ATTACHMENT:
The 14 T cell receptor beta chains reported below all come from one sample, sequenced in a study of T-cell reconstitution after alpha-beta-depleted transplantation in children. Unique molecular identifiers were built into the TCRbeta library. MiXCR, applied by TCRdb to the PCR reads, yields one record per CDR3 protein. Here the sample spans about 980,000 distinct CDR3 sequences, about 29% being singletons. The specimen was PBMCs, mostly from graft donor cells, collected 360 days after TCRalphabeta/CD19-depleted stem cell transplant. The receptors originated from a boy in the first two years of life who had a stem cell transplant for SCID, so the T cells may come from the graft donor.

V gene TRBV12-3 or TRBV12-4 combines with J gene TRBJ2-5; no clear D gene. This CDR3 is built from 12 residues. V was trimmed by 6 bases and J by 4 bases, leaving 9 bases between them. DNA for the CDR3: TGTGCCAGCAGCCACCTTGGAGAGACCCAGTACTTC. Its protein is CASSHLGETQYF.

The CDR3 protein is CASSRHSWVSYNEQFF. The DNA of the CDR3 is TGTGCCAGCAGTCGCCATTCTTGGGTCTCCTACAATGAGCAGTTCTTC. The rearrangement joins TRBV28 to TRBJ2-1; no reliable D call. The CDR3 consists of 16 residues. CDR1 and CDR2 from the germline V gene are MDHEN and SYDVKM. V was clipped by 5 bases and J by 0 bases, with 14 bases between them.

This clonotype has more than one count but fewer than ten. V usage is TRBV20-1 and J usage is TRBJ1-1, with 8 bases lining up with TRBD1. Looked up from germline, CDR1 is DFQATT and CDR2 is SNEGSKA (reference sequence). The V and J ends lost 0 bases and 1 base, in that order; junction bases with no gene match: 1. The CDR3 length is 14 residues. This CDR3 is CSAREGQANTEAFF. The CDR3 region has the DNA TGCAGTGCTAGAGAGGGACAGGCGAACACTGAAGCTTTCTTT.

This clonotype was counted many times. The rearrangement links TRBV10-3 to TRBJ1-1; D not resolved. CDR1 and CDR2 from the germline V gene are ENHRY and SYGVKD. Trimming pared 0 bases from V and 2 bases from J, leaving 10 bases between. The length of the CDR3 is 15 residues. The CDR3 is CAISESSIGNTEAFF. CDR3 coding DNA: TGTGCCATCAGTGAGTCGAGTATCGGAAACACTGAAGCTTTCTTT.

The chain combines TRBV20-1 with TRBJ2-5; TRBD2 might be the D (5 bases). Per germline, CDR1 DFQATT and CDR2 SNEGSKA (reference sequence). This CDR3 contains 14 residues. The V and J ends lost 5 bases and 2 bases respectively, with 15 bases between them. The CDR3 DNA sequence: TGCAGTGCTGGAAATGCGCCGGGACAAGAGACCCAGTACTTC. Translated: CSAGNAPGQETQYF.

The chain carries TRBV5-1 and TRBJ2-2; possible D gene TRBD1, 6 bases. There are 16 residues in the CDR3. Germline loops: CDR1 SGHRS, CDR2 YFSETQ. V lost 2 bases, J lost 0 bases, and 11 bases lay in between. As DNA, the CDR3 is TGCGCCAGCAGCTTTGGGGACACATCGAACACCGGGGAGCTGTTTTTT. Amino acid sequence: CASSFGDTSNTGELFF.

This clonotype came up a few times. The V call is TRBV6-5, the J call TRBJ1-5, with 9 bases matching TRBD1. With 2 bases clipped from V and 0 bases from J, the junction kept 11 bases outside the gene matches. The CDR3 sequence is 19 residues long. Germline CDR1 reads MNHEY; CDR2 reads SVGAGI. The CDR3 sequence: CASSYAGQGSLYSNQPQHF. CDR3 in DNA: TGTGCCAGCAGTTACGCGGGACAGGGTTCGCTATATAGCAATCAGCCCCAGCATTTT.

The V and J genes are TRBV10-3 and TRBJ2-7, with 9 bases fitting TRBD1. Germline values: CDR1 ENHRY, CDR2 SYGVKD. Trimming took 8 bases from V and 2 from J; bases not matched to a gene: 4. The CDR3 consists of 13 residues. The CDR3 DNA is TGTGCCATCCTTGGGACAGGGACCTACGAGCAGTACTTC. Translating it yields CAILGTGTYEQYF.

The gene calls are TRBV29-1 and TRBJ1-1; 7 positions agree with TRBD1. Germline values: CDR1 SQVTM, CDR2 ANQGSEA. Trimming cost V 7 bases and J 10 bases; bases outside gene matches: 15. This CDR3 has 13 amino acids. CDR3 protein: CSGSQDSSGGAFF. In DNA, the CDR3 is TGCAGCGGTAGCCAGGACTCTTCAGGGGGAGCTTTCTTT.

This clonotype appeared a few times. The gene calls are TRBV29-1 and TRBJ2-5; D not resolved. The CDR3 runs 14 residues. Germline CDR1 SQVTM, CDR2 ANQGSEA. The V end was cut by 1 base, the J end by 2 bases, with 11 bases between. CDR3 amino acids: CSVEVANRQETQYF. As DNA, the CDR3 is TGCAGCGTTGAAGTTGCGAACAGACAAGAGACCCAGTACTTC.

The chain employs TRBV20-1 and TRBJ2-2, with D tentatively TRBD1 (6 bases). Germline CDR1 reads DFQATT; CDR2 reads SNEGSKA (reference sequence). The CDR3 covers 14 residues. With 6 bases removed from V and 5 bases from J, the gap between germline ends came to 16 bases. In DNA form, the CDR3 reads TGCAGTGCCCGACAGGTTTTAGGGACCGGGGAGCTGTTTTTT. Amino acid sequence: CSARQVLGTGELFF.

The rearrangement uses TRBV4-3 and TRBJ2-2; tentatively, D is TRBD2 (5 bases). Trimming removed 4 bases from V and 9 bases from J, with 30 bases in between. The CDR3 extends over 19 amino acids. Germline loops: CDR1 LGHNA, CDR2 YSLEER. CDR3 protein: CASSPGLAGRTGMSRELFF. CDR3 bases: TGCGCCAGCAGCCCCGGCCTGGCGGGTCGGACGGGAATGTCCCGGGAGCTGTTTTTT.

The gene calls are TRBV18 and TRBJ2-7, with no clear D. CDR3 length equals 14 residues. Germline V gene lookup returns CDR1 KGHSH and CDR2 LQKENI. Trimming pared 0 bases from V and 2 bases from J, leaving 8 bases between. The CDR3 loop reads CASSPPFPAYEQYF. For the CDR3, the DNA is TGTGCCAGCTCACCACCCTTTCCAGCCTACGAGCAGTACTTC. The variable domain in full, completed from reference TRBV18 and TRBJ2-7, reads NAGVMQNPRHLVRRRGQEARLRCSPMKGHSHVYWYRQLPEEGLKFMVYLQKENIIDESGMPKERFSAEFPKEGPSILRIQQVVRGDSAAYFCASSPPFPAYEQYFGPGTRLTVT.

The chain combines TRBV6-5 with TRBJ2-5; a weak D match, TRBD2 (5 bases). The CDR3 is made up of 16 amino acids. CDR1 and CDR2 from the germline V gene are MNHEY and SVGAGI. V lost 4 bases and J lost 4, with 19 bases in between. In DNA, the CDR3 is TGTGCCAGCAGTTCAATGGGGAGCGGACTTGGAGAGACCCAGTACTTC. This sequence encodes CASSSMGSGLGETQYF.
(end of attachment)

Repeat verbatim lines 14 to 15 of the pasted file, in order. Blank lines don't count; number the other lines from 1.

The gene calls are TRBV18 and TRBJ2-7, with no clear D. CDR3 length equals 14 residues. Germline V gene lookup returns CDR1 KGHSH and CDR2 LQKENI. Trimming pared 0 bases from V and 2 bases from J, leaving 8 bases between. The CDR3 loop reads CASSPPFPAYEQYF. For the CDR3, the DNA is TGTGCCAGCTCACCACCCTTTCCAGCCTACGAGCAGTACTTC. The variable domain in full, completed from reference TRBV18 and TRBJ2-7, reads NAGVMQNPRHLVRRRGQEARLRCSPMKGHSHVYWYRQLPEEGLKFMVYLQKENIIDESGMPKERFSAEFPKEGPSILRIQQVVRGDSAAYFCASSPPFPAYEQYFGPGTRLTVT.

The chain combines TRBV6-5 with TRBJ2-5; a weak D match, TRBD2 (5 bases). The CDR3 is made up of 16 amino acids. CDR1 and CDR2 from the germline V gene are MNHEY and SVGAGI. V lost 4 bases and J lost 4, with 19 bases in between. In DNA, the CDR3 is TGTGCCAGCAGTTCAATGGGGAGCGGACTTGGAGAGACCCAGTACTTC. This sequence encodes CASSSMGSGLGETQYF.